The two-spotted spider mite (TSSM) is a common and destructive pest with an extremely wide host range that includes many trees, shrubs, flowers, weeds, fruits, and vegetable crops. Problems increase during hot, dry weather but early signs and symptoms are easy to overlook. Not only are these mites tiny but they live out of sight on the underside of leaves (Figure 1).
TSSM use needle-like mouthparts to remove the contents of individual cells as they feed. There are no holes in the leaves; just tiny pinprick spots caused by emptied cells (Figure 2). This causes infested leaves to gradually lose color and appear to be suffering from drought stress.
An infestation typically starts at the bottom of the plant. TSSM-damaged leaves lose water and photosynthetic capability. As mite numbers increase, infested areas of leaves change from gray-green, to yellow, to coppery brown and drop. As leaf quality drops, the mite infestation moves upward.
Weather and natural enemies usually keep TSSM populations at acceptable levels. Very dry conditions upset the balance and mite populations can explode. Drought stress triggers:
- TSSM to leave grass or other hosts where they had been living.
- Improved food quality of other hosts due to higher nutritional content of sap.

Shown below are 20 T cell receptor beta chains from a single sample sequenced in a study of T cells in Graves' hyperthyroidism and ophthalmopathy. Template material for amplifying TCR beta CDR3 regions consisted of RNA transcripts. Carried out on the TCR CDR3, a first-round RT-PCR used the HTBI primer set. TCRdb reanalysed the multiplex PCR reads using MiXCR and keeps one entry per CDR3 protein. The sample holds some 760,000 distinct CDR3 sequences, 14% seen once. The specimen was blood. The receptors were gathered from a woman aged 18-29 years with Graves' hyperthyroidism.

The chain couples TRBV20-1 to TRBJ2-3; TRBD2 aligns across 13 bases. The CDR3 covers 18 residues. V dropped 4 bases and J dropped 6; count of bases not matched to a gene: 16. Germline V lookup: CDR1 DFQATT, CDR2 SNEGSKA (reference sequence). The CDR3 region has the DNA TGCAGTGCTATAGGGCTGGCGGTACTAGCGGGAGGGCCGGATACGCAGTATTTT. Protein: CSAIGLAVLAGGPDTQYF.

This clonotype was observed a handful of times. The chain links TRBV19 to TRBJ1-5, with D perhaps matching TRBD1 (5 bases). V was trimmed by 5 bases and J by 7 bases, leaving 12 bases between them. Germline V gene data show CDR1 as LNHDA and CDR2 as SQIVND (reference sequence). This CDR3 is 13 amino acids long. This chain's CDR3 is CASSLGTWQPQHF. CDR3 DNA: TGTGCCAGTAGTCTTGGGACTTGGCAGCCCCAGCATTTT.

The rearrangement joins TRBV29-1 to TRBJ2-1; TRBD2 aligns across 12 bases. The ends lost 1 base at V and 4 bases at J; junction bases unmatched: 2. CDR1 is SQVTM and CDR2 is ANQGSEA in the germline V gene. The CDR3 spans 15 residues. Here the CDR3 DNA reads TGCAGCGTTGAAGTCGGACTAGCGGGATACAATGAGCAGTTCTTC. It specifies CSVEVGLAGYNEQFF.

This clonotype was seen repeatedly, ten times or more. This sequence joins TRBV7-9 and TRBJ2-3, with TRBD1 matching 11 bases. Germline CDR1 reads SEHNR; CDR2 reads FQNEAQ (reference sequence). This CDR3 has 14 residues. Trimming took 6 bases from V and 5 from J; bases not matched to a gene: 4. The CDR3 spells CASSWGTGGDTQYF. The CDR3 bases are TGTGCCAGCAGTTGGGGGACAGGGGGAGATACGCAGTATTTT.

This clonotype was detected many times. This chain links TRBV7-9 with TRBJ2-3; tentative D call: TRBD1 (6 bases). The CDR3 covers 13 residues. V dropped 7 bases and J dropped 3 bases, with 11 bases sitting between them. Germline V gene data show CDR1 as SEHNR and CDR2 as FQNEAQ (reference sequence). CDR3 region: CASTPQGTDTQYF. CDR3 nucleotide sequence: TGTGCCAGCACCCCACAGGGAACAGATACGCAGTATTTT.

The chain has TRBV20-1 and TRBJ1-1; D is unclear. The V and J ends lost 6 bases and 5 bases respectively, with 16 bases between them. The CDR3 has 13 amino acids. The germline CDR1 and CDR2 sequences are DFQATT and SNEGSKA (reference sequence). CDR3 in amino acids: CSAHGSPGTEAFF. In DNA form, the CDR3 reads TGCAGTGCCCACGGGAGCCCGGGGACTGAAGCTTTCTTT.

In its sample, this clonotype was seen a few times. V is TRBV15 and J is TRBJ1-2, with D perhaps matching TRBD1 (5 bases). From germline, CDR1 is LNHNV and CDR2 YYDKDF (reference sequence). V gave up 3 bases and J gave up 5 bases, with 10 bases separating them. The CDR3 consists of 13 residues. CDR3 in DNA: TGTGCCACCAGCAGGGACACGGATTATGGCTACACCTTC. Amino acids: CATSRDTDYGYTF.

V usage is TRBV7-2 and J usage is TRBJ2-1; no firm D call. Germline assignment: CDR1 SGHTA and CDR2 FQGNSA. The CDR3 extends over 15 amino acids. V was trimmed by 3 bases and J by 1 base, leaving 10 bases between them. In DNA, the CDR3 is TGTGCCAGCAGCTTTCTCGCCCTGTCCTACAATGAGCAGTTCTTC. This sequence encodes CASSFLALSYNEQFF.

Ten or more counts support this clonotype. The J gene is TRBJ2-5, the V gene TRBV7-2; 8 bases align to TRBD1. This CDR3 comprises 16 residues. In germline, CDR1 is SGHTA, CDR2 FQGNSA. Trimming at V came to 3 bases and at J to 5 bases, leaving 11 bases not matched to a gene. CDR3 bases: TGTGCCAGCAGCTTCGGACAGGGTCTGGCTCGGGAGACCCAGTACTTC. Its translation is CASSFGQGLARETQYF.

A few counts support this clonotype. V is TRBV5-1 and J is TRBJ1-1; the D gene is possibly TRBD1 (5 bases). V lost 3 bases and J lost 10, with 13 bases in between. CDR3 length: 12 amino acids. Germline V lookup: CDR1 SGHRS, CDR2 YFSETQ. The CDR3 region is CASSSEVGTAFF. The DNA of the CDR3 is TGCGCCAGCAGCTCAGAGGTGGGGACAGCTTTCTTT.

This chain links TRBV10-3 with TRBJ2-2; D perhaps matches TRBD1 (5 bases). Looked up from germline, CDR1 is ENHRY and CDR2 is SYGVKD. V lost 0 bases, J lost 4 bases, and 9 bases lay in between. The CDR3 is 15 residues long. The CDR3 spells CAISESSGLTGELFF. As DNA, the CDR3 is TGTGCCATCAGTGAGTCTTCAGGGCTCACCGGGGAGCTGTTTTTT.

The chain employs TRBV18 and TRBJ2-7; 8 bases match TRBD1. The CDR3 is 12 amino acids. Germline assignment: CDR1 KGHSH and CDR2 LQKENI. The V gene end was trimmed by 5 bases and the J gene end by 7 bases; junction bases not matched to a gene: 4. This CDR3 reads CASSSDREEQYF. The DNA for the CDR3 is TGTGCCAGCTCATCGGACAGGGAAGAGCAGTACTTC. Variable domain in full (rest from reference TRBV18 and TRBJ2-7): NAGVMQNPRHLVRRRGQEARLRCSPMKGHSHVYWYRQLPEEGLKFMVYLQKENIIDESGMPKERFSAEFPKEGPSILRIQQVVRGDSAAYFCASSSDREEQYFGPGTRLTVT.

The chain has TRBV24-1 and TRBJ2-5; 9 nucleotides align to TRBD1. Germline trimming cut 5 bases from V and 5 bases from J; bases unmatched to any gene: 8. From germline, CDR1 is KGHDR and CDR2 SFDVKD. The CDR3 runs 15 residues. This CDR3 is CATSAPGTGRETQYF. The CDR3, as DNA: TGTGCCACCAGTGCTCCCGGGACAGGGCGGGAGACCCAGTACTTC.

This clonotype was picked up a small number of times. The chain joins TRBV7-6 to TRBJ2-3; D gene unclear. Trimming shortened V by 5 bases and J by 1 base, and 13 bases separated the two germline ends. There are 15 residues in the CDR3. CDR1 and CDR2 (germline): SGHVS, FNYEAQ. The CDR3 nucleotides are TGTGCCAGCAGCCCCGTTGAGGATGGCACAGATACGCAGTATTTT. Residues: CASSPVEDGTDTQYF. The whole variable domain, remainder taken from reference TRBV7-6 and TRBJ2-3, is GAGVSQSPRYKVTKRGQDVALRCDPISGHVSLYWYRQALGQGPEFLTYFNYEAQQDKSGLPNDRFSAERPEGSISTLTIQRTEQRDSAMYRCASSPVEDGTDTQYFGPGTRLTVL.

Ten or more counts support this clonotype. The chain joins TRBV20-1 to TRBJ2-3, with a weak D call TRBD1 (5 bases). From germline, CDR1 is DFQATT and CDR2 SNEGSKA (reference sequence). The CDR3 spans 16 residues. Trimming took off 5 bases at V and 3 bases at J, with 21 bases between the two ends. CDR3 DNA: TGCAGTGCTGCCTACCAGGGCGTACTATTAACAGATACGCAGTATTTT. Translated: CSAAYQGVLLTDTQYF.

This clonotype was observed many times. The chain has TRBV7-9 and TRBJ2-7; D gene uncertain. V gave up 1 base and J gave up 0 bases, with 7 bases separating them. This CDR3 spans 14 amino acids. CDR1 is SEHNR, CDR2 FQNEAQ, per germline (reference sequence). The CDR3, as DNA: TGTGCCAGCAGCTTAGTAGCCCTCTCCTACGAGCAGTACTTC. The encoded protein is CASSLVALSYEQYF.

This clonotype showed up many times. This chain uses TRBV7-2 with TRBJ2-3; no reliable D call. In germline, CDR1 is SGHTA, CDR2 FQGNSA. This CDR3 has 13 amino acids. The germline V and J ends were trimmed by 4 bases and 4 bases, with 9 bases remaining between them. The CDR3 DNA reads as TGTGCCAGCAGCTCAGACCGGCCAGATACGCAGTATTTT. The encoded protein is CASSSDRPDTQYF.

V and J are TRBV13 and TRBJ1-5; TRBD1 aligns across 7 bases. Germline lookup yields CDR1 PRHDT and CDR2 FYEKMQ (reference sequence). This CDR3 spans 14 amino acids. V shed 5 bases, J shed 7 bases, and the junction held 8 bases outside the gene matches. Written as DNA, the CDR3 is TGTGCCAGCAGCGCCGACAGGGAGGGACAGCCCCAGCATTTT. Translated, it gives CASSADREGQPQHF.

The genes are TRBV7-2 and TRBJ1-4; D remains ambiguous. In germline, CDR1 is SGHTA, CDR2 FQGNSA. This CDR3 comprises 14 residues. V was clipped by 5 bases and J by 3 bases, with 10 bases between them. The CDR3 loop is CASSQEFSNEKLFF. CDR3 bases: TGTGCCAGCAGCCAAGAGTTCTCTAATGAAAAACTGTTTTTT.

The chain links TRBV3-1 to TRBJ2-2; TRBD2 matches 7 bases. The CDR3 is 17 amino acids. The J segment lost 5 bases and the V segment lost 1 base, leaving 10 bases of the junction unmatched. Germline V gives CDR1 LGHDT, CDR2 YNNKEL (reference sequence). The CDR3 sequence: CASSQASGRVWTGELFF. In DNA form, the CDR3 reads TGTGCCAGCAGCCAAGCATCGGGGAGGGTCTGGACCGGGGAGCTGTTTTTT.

- Reduced effectiveness of fungal diseases that attack mites. These diseases are favored by cool temperatures and high humidity.
- TSSM development is more rapid at higher temperatures.
Homeowner options for TSSM control are limited to insecticidal soaps and horticultural oils. These require direct contact so thorough plant coverage is required, along with repeated applications.
Spider Mites on Vegetables
Reports of TSSM activity on vegetable crops has increased over the past couple of weeks, particularly on tomatoes and beans. As populations get larger, webbing may become apparent between leaves and other plant parts (Figure 3). The mites can be seen with a hand lens so producers should confirm active populations if they see foliar damage.
Monitoring and Management
Growers should be monitoring for spider mites and mite damage at least on a weekly basis, particularly during hot, dry weather. Greenhouses and high tunnels are more likely to have spider mites than the field since the hot, dry conditions within tunnels promote more rapid development of mite populations. While mites can attack a wide variety of vegetable plants, tomatoes, beans, watermelons, and eggplant are among those most commonly affected by spider mites.
Commercial growers have a number of miticides available to control mites; these are listed in Vegetable Production Guide for Commercial Growers (ID-36). Some of the materials are only used as miticides, while Brigade and Danitol are pyrethroids that are insecticides and they are miticides at high rates.
By Ric Bessin and Lee Townsend, Extension Entomologists